The Health Information Network
Education - Business - Product & Service Reviews
Mobile friendly site
travel
The Travel Guide
 Your Health
 Home Page
 Product Reviews
Understanding health
 Men's health
    Libido & Penis health
  Women's health
   Breast health
    Reproductive health
  Body and Self
    Anatomy
  Books
 Common Diseases
 Environment
    Act Local, Think Global
    Agriculture
    Our foods
    Poisons
 Skin Care
 Sleep
 Sociology
  Psychology
  Relationships
Healing systems
  Ayurveda
  Dental health
  Diet & Nutrition

    Our foods
    Carbohydrates
    Herbs
    Proteins

  Drugs
  Massage
  Minerals
  Spiritual Healing
  Tantra
  Tarot
  Vitamins
  Wisdom
  Animal Health


Links
  Business Directory
  Dating
  Holistic Bodywork Manuals
  Humour
  Learn Massage
  New Zealand Gift Ideas
  Travel

 
Natural
Breast
Enhancement


































 
spacer
spacer
spacer
spacer
spacer
spacer
spacer
 

Herbs > Ginseng (panax ginseng)

Also kn0wn as schinsent, jintsam, five-fingers and tartar root, Ginseng has long been used as a medicinal herb in Asia. Its names, which translates from Chinese as "man" (gin) "essence" (seng) indicates the esteem in which is it held. While it has gained immense popularity in the West recently, it has been used in Britain as far back as the reign of Charles II, when it was worth three times its weight in silver.

Healing uses:
Ginseng improves the general well being of individuals. Specifically, it is crediting with boosting the appetite, decreasing stress levels, increasing stamina, improving concentration, enhancing physical and mental performance and aiding general healing. To obtain these benefits, a dosage of 1/2-2g of dried ginseng root or 200-600mg of ginseng extract daily is recommended. While the extract is widely available at health stores, it may be necessary to visit a specialist Asian supplies store for the unprocessed root.

Ginseng is recommended to improve the general condition of frail elderly people in a milder dose of 0.4-0.8g of root or 150-250mg of extract.

Ginseng tea makes an excellent pick-me-up when one is stressed or depressed. It can be made from scratch by grinding 1 teaspoon of dried root in a coffee grinder (thoroughly cleaned, or kept expressly for this purpose as coffee and ginseng do not mix well). Pour 1 cup of boiling water over the ground root and leave to steep for 15 minutes. Strain and sweeten with honey if necessary. An easier way is to make the tea with ginseng teabags, available from health stores. These are usually less effective, however, as they are often adulterated with other herbs. Ginseng tea makes an excellent aphrodisiac, too!

Ginseng can also be effective for diabetics and to ease liver problems. For these matters it is recommended that you see a qualified herbalist.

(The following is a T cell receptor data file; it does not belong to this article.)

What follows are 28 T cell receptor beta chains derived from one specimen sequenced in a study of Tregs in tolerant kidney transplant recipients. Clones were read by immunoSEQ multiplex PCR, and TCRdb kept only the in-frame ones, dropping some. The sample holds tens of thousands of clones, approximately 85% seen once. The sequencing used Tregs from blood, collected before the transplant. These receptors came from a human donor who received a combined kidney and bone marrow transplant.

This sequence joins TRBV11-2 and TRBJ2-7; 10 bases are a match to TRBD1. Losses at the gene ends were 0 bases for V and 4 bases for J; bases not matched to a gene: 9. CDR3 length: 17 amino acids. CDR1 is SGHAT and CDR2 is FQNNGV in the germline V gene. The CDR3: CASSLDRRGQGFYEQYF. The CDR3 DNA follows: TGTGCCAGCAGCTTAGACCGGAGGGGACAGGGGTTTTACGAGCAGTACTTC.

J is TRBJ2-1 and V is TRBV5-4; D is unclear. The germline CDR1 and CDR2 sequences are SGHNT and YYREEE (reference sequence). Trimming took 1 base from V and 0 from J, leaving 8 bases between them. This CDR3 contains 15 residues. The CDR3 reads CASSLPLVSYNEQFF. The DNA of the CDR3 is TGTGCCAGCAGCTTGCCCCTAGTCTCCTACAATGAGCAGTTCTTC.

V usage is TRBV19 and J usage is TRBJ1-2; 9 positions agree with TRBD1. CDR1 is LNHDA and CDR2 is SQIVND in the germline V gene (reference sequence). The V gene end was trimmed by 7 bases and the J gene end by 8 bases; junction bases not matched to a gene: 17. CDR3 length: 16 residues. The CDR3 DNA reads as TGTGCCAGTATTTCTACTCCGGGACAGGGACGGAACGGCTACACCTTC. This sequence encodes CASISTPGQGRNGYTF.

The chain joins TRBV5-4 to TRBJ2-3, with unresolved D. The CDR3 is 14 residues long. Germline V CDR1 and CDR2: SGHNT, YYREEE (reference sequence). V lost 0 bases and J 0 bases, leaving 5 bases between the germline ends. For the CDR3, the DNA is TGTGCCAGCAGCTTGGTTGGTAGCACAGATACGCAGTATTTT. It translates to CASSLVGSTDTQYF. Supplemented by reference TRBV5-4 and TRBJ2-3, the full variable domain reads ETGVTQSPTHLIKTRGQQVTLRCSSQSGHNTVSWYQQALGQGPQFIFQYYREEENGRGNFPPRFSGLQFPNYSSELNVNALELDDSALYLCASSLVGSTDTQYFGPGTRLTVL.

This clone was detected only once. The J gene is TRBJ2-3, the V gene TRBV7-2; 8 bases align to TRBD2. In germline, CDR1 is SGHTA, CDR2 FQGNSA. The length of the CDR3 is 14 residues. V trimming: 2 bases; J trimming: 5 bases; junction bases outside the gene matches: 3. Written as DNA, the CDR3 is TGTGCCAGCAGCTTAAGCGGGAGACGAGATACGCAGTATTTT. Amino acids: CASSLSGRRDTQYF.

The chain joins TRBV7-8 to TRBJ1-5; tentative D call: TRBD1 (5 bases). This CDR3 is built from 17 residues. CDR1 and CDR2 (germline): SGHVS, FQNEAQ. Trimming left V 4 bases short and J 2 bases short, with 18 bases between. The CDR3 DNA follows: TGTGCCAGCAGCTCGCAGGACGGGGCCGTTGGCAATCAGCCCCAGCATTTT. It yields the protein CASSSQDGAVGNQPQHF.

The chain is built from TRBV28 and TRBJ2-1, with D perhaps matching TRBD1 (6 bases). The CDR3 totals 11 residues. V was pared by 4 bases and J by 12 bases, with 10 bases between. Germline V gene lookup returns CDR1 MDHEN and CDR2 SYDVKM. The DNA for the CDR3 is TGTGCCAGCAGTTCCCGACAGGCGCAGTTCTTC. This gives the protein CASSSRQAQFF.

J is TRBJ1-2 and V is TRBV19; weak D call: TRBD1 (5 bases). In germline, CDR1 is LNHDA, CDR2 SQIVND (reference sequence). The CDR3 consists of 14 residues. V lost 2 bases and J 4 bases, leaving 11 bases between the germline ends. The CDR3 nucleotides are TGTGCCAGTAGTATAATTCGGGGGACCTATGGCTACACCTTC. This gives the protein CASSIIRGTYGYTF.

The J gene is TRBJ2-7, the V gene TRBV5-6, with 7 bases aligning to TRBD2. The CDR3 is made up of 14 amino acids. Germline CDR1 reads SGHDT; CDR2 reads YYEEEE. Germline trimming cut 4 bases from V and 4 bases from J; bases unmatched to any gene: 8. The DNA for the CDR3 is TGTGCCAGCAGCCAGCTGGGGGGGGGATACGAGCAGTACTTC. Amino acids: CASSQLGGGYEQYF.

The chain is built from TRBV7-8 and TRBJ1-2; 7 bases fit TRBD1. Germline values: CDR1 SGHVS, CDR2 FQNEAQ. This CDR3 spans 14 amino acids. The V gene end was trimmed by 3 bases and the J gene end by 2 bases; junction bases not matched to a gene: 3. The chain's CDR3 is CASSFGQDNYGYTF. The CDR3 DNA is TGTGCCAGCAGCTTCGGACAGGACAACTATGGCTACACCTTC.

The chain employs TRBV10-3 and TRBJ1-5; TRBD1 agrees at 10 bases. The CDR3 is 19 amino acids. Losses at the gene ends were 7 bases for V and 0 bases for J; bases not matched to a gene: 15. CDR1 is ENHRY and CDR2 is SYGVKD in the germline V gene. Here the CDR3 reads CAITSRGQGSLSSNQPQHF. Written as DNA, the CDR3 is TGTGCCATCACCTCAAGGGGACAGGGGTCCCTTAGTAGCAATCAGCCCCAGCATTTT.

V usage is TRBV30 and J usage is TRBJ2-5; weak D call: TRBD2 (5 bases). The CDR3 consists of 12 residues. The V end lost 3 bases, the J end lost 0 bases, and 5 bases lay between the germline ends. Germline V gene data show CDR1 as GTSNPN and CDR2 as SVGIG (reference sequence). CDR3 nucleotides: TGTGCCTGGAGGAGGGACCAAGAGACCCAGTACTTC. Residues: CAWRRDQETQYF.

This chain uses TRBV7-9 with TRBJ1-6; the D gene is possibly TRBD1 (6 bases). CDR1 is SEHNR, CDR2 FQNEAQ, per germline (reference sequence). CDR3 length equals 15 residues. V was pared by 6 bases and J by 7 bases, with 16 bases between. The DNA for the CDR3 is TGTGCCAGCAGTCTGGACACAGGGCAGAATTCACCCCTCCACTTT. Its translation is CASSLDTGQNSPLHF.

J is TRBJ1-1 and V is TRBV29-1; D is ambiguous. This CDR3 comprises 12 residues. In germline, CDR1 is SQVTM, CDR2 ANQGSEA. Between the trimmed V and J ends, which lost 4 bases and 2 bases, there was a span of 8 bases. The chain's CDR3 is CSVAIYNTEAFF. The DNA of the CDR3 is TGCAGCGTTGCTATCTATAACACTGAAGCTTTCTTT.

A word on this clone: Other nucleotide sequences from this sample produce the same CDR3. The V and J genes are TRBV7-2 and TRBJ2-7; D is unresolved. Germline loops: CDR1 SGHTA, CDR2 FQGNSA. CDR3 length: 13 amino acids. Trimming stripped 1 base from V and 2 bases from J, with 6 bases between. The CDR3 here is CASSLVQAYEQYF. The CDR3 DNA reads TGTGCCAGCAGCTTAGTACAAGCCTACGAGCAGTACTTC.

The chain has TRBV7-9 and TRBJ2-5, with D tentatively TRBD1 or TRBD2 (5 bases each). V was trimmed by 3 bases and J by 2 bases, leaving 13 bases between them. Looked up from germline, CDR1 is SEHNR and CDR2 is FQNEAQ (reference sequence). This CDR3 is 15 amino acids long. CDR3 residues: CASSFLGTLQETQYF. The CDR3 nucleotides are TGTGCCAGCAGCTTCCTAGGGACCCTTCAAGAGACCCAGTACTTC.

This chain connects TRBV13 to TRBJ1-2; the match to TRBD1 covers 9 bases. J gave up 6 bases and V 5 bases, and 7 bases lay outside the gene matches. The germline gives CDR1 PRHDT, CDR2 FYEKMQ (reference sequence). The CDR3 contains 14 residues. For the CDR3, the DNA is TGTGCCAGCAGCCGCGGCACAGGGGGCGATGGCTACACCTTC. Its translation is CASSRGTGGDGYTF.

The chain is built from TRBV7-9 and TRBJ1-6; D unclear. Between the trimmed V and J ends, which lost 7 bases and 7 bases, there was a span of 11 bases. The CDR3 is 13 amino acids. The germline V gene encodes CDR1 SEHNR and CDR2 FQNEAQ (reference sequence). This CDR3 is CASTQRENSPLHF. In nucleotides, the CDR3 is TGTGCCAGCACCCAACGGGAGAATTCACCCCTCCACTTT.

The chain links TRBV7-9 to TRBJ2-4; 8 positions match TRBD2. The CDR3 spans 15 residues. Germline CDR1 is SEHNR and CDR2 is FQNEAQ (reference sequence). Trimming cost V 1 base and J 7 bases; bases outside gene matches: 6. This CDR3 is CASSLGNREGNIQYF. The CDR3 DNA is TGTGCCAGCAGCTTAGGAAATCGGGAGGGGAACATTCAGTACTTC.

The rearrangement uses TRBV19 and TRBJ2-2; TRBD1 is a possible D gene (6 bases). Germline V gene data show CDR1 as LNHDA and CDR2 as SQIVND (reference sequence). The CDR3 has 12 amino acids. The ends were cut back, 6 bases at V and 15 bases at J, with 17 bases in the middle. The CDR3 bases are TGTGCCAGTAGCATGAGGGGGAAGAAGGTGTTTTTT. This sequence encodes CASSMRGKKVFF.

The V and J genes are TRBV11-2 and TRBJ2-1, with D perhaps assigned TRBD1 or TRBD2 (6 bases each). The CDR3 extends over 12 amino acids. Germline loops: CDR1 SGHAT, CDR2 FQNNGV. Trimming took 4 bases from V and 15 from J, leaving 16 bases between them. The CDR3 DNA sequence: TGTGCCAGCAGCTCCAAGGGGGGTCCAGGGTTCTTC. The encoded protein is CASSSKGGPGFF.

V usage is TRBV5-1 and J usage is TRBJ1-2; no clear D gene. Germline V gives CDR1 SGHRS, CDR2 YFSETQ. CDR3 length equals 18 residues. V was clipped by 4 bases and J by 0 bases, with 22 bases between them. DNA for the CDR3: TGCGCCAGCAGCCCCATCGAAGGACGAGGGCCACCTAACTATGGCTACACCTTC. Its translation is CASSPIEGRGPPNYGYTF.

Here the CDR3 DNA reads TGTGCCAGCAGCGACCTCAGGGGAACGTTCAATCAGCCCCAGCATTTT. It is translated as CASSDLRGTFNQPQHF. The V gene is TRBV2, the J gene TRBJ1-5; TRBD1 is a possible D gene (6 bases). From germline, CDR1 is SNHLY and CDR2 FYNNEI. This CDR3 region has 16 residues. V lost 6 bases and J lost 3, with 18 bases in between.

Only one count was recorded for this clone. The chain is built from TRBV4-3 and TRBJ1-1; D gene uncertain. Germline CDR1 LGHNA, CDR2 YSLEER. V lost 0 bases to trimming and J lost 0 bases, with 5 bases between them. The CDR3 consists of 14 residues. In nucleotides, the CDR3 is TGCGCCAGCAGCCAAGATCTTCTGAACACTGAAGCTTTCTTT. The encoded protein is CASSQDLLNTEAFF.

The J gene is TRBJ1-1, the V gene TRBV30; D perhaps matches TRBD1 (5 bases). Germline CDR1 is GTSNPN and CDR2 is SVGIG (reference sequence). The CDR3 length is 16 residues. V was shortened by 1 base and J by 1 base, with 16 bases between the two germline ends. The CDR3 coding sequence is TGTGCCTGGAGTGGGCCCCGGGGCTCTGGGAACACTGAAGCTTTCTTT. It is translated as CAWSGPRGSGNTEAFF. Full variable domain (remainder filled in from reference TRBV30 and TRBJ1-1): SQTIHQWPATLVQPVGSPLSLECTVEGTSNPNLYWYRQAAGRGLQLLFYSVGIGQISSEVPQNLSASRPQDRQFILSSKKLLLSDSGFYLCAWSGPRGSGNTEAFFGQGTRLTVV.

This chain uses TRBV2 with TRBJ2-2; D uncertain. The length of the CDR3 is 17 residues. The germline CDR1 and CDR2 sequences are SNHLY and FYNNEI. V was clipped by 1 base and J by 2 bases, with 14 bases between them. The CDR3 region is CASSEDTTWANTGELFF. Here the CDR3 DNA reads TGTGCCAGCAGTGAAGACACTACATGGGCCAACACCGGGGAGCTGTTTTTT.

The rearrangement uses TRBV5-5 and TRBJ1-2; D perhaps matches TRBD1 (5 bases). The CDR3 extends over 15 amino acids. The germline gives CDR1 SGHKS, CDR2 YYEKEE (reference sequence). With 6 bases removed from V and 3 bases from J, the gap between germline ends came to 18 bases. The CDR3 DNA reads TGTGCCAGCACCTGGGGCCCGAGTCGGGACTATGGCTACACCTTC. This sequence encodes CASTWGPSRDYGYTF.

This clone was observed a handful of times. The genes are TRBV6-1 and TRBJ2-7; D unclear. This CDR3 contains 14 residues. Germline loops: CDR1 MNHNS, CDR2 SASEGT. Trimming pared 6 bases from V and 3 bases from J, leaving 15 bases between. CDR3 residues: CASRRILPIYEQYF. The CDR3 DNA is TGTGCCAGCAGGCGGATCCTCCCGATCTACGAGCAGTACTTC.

Cautions: Ginseng should never be mixed with caffeine or alcohol, as this can cause headaches and high blood pressure.

A qualified herbalist should be consulted before taking ginseng while using steroids, medication which lowers blood sugar, or some anti-depressants.

Ginseng should be avoided during pregnancy and breast-feeding.

It should also be noted that some commercially available ginseng extracts contain very little active herb. Check the potency before buying.

Growing Ginseng: Ginseng takes 5-6 years to mature, so it is recommended only to the most patient gardeners! It can be grown from seeds, which are sown in autumn with a spacing of 15cm if growing multiple plants. It requires plenty of shade and grows best in a rich, loamy soil. While ginseng is fairly tough, it requires protection from frost in winter and humidity in summer. Once mature, the roots are harvested and allowed to dry slowly, preferably outside.




Index
Quick Reference
Alfalfa
Aloe Vera
Arnica
Asafoetida
Betel Leaves
Bishop’s Weed
Blessed Thistle
Burcock
Cascara Sagrada
Cardamom
Chamomile
Chaparral
Chicory
Cinnamon
Comfrey
Coriander
Curry Leaves
Dandelion
Damiana
Echinacea
Euphrasia
Fenugreek
Garlic
Ayurvedic Garlic
Ginger
Aurvedic Ginger
Ginko Biloba
Ginseng
Gotu Kola
Guarana
Henna
Holy Basil
Hoodia Gordonii
Horny Goat Weed
Hyssop
Isapghula
Kalonji
Kava
Lavender
Liquorice
Mullien
Sage
Sandalwood
Sarsaparilla
St Johns Wort
Tee Tree
Thyme
Tribulus
Turmeric

 
Advertising
spacer
spacer
spacer
spacer
spacer
spacer
spacer


Learn Massage


Grow Your
Own Breasts

Naturally




Weight-loss
Products
Reviewed



A Great Solution for Frequenet urination, incontenence, difficulty peeing, prostate pain and erectile dysfunction.
Top

Disclaimer:
All Information is provided for educational purposes only and not intended
to be used for any therapeutic purpose, neither is it intended to diagnose,
prevent, treat or cure any disease. Please consult a health care
professional for diagnosis and treatment of medical conditions.
While attempts have been made to ensure the accuracy of this information,
The Health Information Network does not accept any responsibility for any errors or omissions.

ęCopyright 2014 The Health Information Network